The other night, I decided, I wanted to try a new project I'd seen on pinterest; monster bookmarks. I thought, we could sit down, play some Christmas music and make some gifts.  What I saw as simple project, my husband  took to another level, bringing out the watercolors, and felt eyebrows, to turn a few simple steps into a marathon evening of monster making.  Honestly it was a blast.  We watched "the Grinch" and "Santa Clause."  We ended up making something like 15 monsters in a little under 7 hours. By the end our backs ached and our eyes were strained, but we were gleefully satisfied at the outcome.  We gave them out at our Secret Santa exchange before we indulged in S'mores.

To make these monster bookmarks follow the instructions on this site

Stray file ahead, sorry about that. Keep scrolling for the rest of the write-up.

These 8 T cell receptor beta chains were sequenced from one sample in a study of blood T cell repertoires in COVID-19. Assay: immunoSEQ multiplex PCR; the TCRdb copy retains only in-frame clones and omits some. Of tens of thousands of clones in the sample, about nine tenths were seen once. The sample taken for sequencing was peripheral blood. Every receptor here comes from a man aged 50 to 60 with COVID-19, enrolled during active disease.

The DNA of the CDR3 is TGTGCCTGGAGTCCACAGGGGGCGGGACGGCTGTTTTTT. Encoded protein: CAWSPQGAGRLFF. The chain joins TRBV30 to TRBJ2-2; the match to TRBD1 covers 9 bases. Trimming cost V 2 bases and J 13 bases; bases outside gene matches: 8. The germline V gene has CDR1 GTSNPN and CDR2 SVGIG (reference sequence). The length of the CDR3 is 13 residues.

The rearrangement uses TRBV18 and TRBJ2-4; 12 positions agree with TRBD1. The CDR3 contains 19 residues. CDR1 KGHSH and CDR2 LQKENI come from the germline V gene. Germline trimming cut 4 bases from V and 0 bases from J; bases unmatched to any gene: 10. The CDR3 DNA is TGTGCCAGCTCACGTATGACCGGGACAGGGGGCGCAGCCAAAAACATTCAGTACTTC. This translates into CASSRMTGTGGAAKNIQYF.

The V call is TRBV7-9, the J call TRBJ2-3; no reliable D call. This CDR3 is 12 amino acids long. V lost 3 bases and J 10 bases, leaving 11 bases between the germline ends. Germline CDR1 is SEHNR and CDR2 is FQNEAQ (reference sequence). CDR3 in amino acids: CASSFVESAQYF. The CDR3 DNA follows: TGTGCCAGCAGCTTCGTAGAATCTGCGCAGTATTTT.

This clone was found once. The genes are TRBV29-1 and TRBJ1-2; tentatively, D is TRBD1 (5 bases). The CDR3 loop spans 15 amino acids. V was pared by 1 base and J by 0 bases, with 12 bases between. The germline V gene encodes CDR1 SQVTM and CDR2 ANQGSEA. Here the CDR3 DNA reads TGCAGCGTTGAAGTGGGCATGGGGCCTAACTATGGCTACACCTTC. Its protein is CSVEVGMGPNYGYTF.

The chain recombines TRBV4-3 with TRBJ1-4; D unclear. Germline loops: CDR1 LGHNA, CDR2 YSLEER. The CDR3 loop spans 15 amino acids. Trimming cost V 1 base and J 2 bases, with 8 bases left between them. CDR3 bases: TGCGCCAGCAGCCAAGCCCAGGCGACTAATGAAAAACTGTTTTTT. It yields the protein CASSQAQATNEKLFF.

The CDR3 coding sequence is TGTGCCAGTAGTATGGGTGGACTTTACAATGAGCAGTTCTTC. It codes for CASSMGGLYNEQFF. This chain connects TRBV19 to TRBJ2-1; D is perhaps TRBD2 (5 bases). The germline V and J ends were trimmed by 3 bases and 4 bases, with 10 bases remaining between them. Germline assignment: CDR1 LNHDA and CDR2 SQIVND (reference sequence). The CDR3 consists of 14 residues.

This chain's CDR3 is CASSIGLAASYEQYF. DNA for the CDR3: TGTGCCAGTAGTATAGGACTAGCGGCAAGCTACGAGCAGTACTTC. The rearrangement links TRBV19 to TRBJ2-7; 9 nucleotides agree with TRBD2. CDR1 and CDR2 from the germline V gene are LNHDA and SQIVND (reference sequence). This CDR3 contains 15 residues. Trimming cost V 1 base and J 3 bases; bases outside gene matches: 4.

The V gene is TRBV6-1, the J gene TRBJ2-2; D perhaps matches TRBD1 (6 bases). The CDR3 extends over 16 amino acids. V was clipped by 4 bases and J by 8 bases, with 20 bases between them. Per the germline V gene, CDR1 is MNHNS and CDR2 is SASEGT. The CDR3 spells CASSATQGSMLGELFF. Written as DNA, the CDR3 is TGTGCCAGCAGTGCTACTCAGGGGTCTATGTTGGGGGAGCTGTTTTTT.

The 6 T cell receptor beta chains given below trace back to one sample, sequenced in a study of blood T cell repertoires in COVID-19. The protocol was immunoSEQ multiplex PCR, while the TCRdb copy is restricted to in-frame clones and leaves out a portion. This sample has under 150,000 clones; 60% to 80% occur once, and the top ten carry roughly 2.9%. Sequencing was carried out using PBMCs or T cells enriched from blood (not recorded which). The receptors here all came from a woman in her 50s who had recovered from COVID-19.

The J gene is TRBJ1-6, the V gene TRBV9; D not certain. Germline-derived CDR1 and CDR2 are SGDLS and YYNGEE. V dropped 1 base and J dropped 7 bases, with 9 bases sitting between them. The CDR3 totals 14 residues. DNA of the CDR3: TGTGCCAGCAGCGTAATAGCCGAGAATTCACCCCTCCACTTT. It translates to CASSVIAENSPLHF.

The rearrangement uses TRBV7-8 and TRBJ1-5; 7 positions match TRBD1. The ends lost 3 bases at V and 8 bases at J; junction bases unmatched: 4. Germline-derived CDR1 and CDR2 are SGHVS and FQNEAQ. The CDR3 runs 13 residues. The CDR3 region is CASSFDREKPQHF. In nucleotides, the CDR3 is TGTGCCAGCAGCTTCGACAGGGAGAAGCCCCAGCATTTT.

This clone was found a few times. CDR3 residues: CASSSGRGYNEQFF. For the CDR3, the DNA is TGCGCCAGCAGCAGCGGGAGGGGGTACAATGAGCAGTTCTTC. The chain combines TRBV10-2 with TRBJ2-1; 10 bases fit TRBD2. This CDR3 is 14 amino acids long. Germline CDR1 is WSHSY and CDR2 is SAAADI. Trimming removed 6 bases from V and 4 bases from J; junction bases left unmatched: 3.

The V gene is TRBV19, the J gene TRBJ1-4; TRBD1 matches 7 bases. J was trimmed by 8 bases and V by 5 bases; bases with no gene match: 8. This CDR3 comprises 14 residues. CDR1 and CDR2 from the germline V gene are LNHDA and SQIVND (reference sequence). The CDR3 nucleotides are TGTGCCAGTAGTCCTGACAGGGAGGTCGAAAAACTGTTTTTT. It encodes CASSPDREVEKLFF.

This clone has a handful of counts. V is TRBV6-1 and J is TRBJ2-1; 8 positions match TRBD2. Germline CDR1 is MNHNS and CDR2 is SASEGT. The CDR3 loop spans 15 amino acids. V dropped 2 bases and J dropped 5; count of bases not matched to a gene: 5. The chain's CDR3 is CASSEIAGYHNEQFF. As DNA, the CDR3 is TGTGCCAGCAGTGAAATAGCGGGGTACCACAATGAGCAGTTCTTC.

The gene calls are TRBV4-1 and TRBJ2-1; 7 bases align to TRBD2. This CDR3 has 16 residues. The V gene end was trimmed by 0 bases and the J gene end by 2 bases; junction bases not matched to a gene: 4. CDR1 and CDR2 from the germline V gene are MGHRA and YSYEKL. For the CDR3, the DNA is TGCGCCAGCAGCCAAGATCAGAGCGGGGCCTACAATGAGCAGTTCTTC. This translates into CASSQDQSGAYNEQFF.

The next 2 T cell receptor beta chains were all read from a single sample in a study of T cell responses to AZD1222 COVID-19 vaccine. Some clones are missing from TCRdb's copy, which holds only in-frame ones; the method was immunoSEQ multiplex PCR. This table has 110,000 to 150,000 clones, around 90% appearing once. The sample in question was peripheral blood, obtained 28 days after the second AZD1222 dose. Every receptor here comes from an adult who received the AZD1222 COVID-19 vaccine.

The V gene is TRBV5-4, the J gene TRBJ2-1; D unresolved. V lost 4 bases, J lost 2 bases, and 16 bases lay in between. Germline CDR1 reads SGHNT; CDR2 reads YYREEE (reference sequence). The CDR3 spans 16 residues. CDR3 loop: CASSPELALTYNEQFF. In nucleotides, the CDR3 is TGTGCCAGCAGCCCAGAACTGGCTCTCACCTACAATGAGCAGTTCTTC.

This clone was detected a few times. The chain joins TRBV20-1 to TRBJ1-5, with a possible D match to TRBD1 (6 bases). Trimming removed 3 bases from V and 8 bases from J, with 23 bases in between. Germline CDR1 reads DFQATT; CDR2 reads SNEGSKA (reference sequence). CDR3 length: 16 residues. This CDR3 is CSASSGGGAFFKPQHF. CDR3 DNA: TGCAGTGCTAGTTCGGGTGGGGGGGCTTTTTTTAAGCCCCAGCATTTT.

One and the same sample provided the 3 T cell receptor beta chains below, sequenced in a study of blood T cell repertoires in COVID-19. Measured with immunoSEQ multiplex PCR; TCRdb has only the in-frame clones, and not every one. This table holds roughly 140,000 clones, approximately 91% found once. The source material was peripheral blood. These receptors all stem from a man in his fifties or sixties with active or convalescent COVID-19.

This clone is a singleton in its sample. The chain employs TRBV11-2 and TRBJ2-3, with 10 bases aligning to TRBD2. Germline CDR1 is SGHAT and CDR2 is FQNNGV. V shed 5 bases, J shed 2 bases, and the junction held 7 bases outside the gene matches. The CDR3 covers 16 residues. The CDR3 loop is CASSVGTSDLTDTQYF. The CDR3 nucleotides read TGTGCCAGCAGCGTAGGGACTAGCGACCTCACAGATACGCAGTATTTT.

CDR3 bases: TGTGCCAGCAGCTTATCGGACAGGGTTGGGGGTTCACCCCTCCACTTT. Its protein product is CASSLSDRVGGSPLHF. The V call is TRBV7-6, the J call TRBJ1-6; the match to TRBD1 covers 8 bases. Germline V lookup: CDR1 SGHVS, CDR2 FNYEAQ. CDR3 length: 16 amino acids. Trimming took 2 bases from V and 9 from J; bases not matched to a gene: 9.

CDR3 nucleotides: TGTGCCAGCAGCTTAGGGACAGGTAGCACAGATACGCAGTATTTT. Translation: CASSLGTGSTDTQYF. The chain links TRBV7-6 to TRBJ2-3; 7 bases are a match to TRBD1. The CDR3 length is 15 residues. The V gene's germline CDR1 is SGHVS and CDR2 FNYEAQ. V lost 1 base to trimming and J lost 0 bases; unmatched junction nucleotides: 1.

We added some of our own features, painting the teeth to give the appearance of rotting and blood and adding fury eyebrows. Kyle even made some that weren't monsters with cool artwork found in magazines.

Friday, February 03, 2012

Christmas decorations

When your in a foreign country, away from home for the holidays, Christmas decorations, even simple construction paper ones help to brighten the soul.  So this year, we went all out, with help from our friends at the cost of cookies, and mulled wine.  We cut out letters to spell Merry Christmas, we designed and cut snowflakes, and Kyle even constructed a fireplace from cardboard and construction paper.  We hung ours and our friends socks as stockings, even finding little surprises in them on Christmas morning. Walking into our apartment and seeing the fireplace, even if it was purely psychological, helped me to feel a little bit warmer this holiday season.

this Christmas tree was constructed with scrap paper from our decorating extravaganza.

Thursday, February 02, 2012

Ding Dong Dang- Dance off